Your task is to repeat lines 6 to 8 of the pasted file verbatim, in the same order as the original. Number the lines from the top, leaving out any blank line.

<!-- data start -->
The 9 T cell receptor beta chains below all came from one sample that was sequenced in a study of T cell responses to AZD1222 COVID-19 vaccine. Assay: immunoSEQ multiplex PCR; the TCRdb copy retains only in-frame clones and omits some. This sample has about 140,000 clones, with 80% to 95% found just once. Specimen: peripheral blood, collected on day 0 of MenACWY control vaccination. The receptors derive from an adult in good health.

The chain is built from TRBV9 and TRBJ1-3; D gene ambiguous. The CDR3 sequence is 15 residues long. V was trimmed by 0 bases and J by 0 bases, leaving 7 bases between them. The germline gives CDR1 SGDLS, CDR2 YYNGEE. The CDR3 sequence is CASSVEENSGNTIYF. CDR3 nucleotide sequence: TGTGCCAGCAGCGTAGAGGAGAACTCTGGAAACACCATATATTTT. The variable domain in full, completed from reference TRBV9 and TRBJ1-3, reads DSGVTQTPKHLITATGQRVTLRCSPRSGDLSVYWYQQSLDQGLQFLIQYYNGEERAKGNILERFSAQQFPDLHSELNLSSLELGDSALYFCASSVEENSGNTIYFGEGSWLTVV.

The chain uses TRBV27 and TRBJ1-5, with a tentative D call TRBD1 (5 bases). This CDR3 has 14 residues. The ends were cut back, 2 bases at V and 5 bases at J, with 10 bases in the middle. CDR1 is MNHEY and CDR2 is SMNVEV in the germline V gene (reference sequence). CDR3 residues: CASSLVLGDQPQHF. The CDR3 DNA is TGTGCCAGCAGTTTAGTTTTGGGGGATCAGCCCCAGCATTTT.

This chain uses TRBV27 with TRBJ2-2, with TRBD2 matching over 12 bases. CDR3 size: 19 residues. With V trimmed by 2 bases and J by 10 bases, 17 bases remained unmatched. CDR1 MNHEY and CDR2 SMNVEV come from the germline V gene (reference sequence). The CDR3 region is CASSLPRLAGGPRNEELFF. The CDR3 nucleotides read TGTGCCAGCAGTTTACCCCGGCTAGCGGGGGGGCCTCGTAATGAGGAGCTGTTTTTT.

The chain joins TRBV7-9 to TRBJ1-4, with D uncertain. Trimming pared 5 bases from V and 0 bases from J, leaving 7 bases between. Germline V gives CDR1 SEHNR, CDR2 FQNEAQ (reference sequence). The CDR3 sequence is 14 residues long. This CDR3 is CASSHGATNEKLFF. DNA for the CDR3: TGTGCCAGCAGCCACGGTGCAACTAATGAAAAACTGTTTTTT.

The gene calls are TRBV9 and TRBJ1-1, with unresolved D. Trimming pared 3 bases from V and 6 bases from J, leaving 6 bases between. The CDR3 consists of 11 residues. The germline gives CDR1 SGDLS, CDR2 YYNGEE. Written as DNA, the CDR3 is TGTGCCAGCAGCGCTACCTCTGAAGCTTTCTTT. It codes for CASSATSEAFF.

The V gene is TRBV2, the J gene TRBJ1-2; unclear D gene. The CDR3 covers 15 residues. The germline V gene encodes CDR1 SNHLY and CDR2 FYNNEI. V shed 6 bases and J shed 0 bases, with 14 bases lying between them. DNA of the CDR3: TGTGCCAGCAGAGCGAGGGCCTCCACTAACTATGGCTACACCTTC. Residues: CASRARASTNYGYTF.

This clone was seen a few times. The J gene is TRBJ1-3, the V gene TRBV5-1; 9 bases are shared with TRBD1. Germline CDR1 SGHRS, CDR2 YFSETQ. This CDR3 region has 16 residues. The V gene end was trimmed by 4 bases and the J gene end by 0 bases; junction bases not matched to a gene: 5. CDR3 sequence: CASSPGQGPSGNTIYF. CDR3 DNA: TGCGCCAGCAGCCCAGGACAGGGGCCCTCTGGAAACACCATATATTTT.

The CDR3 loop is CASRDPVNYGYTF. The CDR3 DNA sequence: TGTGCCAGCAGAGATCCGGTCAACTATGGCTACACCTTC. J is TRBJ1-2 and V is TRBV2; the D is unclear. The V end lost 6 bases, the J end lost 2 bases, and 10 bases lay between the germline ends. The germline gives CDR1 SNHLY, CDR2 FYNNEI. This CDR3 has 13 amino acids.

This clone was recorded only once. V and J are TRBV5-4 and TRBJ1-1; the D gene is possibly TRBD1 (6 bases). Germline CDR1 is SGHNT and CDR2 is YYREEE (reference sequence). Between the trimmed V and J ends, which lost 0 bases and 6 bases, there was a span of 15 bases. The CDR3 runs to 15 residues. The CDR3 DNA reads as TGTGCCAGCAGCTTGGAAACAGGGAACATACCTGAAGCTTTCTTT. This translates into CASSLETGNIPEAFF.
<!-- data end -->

The gene calls are TRBV9 and TRBJ1-1, with unresolved D. Trimming pared 3 bases from V and 6 bases from J, leaving 6 bases between. The CDR3 consists of 11 residues. The germline gives CDR1 SGDLS, CDR2 YYNGEE. Written as DNA, the CDR3 is TGTGCCAGCAGCGCTACCTCTGAAGCTTTCTTT. It codes for CASSATSEAFF.

The V gene is TRBV2, the J gene TRBJ1-2; unclear D gene. The CDR3 covers 15 residues. The germline V gene encodes CDR1 SNHLY and CDR2 FYNNEI. V shed 6 bases and J shed 0 bases, with 14 bases lying between them. DNA of the CDR3: TGTGCCAGCAGAGCGAGGGCCTCCACTAACTATGGCTACACCTTC. Residues: CASRARASTNYGYTF.

This clone was seen a few times. The J gene is TRBJ1-3, the V gene TRBV5-1; 9 bases are shared with TRBD1. Germline CDR1 SGHRS, CDR2 YFSETQ. This CDR3 region has 16 residues. The V gene end was trimmed by 4 bases and the J gene end by 0 bases; junction bases not matched to a gene: 5. CDR3 sequence: CASSPGQGPSGNTIYF. CDR3 DNA: TGCGCCAGCAGCCCAGGACAGGGGCCCTCTGGAAACACCATATATTTT.